Australian Prime Minister Malcolm Turnbull called the fatal shooting of an Australian woman by a Minneapolis police officer over the weekend “shocking” and “inexplicable” and said his diplomats were seeking answers from U.S. authorities.
The Minnesota Bureau of Criminal Apprehension on Tuesday confirmed details of the shooting of Sydney native Justine Damond and also confirmed the identities of the two police officers involved in the incident.
Damond died of a single gunshot wound to the abdomen, fired through an open window of the patrol car, after two police officers responded to a call she made of a possible assault in
her neighbourhood, the agency said.
Questions remain surrounding police shooting of an Australian woman in Minnesota. https://t.co/hb3fa1jL2p— The Associated Press (@AP) July 18, 2017
Turnbull said in a television interview on Wednesday morning in Australia that he and the Australian consul-general in Chicago were seeking answers.
“How can a woman out in the street in her pyjamas seeking assistance be shot like that?” the prime minister said in the interview with Nine Network. “It is a shocking killing, and yes, we are demanding answers on behalf of her family.”
The Minnesota Bureau of Criminal Apprehension, which reviews shootings involving Minneapolis police, was seeking civilian video of the incident.
The incident unfolded as Officers Mohamed Noor and Matthew Harrity were driving through an alley near where the shooting occurred, searching for a suspect, the Minnesota Bureau of Criminal Apprehension said.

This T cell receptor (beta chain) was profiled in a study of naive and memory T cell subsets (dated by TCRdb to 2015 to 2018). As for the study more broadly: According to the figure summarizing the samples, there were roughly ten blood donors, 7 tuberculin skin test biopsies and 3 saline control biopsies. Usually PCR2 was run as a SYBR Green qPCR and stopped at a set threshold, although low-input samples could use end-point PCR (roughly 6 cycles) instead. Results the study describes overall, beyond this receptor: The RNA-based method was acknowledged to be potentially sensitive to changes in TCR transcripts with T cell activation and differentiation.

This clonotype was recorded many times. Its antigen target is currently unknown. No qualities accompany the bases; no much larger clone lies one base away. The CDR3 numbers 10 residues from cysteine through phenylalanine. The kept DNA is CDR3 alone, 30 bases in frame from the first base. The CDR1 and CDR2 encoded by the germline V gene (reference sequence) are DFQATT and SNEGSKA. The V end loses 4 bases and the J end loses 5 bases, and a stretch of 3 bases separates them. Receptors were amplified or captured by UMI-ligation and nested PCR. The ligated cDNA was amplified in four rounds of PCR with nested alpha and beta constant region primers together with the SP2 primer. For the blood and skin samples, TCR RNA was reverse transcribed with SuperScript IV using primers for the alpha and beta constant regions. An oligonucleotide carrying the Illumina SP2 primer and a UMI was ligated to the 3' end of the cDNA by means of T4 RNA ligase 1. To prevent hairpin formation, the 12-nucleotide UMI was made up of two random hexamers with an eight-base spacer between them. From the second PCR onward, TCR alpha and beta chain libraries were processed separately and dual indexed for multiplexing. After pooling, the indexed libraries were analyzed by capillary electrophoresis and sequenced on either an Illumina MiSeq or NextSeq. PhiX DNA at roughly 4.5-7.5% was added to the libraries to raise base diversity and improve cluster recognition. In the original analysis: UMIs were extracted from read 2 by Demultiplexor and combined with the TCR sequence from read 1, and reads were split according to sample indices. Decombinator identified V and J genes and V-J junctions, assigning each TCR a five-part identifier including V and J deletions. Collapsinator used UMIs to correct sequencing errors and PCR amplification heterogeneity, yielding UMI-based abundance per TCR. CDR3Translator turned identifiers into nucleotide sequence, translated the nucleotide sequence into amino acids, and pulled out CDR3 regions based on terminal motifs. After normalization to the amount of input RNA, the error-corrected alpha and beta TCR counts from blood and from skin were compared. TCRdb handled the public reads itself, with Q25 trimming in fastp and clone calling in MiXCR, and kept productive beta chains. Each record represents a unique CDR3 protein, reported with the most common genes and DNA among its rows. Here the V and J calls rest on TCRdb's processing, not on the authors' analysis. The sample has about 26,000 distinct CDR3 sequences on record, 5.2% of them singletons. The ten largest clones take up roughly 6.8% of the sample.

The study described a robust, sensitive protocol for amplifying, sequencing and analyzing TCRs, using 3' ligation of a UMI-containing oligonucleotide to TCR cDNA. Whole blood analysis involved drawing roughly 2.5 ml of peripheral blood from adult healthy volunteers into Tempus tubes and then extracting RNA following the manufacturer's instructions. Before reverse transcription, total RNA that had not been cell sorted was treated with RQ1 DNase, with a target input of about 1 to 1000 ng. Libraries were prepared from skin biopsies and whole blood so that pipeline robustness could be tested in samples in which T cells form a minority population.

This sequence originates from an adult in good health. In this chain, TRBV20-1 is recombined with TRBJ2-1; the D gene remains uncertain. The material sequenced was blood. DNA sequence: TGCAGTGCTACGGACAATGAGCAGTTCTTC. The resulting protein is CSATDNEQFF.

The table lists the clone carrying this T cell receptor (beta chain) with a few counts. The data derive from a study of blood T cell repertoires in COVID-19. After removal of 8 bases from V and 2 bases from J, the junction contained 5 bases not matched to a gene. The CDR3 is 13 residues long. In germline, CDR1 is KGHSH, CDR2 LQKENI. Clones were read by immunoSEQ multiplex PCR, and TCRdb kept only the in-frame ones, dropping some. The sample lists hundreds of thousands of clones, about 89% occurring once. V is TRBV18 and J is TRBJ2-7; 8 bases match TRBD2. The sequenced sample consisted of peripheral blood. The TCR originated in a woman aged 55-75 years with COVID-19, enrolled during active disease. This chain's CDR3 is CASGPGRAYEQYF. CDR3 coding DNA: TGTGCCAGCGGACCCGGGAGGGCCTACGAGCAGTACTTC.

At one point, Harrity told investigators, he was startled by a loud sound near the patrol car. Immediately afterwards, Damond approached the driver’s side of the squad car and Noor, who was in the passenger seat, fired his weapon through the open driver’s-side window, striking Noor, the agency said.
The agency said Noor, with the police department for 21 months, and Harrity, a one-year veteran, have been placed on administrative leave.
State investigators said agents interviewed Harrity on Tuesday. They said Noor has declined to be interviewed, adding that Noor’s attorney did not provide information on when or if the officer would be available for questioning.
Noor’s lawyer, Tom Plunkett, did not respond to a request for comment.
In a statement released earlier on Tuesday, Plunkett said that Noor extends his condolences to Damond’s family. Damond’s family joined with friends and others in a silent dawn vigil on Sydney’s Freshwater Beach, the Australian Broadcasting Corporation reported.
A didgeridoo was played and a single rose thrown into the ocean.
Minneapolis Mayor Betsy Hodges and the American Civil Liberties Union of Minnesota have questioned why the officers did not have their body cameras and vehicle dashboard camera turned on at the time of the incident.
Keith Ellison, a Democratic member of Congress whose district includes Minneapolis, said Damond’s death stemmed from a “systemic problem.”
“We need to confront the reality of so many unarmed people killed by the same officers who swear an oath to protect us,” he said in a statement on Tuesday. “Justine’s death shows no one should assume ‘officer-involved shootings’ only happen in a certain part of town or to certain kinds of people.”
Campaigners in America want the police to receive more sophisticated training in de-escalating incidents as well as in dealing with suspects from ethnic minorities and those who are mentally ill.
Every year dozens of mentally ill people are shot dead, according to the Washington Post’s database.
It reports that this year 547 people have been killed by the police.
Damond, who was also known as Justine Ruszczyk, had taken the name of her fiance, Don Damond, ahead of their wedding. They were due to be married in August, according to the Minneapolis Star Tribune newspaper. She owned a meditation and life-coaching company, according to her personal website.